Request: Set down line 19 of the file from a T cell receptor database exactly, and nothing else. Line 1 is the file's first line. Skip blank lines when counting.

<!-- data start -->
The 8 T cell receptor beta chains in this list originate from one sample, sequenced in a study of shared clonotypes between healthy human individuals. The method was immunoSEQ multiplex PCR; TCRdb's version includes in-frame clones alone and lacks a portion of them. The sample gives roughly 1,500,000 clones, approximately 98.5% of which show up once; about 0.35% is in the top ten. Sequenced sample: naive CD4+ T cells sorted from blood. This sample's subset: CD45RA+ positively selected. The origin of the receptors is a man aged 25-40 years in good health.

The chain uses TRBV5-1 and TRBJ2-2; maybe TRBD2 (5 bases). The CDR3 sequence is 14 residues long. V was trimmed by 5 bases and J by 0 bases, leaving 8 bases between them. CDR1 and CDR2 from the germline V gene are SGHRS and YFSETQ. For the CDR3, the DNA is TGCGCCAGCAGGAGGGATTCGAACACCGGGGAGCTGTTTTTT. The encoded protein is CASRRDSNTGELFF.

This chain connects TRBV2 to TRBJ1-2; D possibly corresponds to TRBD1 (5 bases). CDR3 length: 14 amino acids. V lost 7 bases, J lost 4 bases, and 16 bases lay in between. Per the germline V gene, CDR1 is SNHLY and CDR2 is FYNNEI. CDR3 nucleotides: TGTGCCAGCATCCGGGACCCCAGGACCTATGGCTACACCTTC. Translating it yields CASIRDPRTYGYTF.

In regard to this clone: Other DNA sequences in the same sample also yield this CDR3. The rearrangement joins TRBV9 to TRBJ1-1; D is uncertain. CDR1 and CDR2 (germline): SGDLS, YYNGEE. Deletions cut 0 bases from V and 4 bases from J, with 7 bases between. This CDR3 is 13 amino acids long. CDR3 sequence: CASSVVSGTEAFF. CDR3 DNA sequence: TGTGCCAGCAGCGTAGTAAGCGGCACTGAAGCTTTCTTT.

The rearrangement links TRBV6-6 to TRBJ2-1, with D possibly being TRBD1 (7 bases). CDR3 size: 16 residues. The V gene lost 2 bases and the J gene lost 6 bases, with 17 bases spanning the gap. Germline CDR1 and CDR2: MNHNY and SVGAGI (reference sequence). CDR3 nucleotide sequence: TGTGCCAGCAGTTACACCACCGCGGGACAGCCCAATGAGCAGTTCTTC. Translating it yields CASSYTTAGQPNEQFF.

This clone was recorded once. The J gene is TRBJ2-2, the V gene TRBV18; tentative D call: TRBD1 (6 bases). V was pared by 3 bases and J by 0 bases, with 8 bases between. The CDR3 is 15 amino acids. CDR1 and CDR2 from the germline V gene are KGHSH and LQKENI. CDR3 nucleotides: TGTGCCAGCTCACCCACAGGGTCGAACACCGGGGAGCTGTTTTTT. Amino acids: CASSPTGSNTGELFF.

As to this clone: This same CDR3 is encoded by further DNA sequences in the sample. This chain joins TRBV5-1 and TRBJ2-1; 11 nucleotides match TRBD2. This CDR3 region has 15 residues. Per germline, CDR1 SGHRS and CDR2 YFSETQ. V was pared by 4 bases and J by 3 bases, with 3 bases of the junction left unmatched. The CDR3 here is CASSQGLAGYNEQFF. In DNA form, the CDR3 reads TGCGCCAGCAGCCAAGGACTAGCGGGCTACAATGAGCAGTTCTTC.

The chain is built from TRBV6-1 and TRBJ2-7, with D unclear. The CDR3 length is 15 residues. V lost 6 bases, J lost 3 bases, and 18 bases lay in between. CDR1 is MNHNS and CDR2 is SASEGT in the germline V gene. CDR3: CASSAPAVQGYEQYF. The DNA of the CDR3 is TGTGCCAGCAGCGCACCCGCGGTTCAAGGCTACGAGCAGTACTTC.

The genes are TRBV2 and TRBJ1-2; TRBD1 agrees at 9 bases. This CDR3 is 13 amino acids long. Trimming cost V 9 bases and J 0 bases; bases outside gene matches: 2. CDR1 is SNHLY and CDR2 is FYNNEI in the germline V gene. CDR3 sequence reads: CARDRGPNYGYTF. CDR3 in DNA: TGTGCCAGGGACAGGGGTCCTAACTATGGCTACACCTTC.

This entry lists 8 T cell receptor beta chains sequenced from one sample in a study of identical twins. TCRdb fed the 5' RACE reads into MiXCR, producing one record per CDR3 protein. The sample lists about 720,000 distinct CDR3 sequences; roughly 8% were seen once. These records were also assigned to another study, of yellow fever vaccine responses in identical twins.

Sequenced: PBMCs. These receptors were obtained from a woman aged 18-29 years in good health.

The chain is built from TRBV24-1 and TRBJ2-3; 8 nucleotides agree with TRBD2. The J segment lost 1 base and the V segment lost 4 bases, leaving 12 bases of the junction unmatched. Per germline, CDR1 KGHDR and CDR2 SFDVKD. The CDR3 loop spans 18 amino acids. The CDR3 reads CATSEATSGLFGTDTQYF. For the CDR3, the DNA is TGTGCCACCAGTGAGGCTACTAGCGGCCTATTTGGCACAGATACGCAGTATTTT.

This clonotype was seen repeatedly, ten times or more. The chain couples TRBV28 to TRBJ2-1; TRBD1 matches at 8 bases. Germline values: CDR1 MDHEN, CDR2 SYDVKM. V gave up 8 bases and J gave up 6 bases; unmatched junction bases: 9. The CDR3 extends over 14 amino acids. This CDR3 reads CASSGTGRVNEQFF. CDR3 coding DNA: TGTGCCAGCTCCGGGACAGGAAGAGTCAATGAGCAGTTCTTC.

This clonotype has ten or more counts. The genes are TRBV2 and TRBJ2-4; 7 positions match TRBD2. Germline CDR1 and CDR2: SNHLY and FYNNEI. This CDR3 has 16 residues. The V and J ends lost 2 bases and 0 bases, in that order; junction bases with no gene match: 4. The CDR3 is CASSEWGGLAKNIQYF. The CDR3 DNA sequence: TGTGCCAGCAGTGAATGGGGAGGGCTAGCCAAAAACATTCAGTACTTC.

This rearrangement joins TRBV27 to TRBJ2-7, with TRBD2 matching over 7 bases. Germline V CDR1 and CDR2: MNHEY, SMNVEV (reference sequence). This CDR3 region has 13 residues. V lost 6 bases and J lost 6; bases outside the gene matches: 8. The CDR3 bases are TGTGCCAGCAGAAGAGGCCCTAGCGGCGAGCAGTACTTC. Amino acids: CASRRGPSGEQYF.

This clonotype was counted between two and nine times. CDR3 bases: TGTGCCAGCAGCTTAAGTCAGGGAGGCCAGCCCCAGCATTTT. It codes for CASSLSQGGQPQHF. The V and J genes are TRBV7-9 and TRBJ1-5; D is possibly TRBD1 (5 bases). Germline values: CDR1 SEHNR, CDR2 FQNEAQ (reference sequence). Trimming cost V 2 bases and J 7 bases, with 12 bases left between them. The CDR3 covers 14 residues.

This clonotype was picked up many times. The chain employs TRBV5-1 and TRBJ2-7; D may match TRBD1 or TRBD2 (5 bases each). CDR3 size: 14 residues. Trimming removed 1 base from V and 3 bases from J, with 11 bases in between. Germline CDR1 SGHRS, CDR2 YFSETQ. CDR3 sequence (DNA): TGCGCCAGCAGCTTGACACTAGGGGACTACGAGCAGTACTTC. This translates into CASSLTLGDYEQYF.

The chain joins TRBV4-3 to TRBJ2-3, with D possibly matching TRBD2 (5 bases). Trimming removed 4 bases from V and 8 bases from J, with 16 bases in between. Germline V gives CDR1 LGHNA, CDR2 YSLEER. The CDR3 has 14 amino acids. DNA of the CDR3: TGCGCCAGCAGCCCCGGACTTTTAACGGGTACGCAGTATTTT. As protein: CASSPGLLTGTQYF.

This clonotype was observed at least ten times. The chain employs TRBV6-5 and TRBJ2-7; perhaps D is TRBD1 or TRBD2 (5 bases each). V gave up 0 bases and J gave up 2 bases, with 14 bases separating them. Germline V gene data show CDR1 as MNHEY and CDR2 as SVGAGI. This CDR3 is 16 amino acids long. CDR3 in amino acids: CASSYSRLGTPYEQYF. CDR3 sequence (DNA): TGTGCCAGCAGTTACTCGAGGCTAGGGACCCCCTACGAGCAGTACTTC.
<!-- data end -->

This clonotype was observed at least ten times. The chain employs TRBV6-5 and TRBJ2-7; perhaps D is TRBD1 or TRBD2 (5 bases each). V gave up 0 bases and J gave up 2 bases, with 14 bases separating them. Germline V gene data show CDR1 as MNHEY and CDR2 as SVGAGI. This CDR3 is 16 amino acids long. CDR3 in amino acids: CASSYSRLGTPYEQYF. CDR3 sequence (DNA): TGTGCCAGCAGTTACTCGAGGCTAGGGACCCCCTACGAGCAGTACTTC.